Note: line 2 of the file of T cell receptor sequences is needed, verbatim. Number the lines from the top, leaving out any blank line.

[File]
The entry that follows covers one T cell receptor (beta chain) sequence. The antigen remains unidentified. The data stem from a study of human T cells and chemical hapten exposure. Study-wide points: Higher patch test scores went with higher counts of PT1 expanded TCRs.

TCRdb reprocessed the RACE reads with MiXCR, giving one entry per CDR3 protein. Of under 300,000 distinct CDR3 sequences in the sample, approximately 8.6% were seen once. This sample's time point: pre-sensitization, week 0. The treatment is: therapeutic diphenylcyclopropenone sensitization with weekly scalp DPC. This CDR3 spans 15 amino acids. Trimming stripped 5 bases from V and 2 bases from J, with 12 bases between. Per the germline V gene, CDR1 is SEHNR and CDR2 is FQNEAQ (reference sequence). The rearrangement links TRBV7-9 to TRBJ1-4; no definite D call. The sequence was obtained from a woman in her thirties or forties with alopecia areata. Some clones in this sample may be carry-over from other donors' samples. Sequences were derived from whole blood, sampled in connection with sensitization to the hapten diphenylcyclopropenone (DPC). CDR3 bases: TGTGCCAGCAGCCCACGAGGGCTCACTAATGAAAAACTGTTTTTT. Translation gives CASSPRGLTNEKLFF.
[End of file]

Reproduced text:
TCRdb reprocessed the RACE reads with MiXCR, giving one entry per CDR3 protein. Of under 300,000 distinct CDR3 sequences in the sample, approximately 8.6% were seen once. This sample's time point: pre-sensitization, week 0. The treatment is: therapeutic diphenylcyclopropenone sensitization with weekly scalp DPC. This CDR3 spans 15 amino acids. Trimming stripped 5 bases from V and 2 bases from J, with 12 bases between. Per the germline V gene, CDR1 is SEHNR and CDR2 is FQNEAQ (reference sequence). The rearrangement links TRBV7-9 to TRBJ1-4; no definite D call. The sequence was obtained from a woman in her thirties or forties with alopecia areata. Some clones in this sample may be carry-over from other donors' samples. Sequences were derived from whole blood, sampled in connection with sensitization to the hapten diphenylcyclopropenone (DPC). CDR3 bases: TGTGCCAGCAGCCCACGAGGGCTCACTAATGAAAAACTGTTTTTT. Translation gives CASSPRGLTNEKLFF.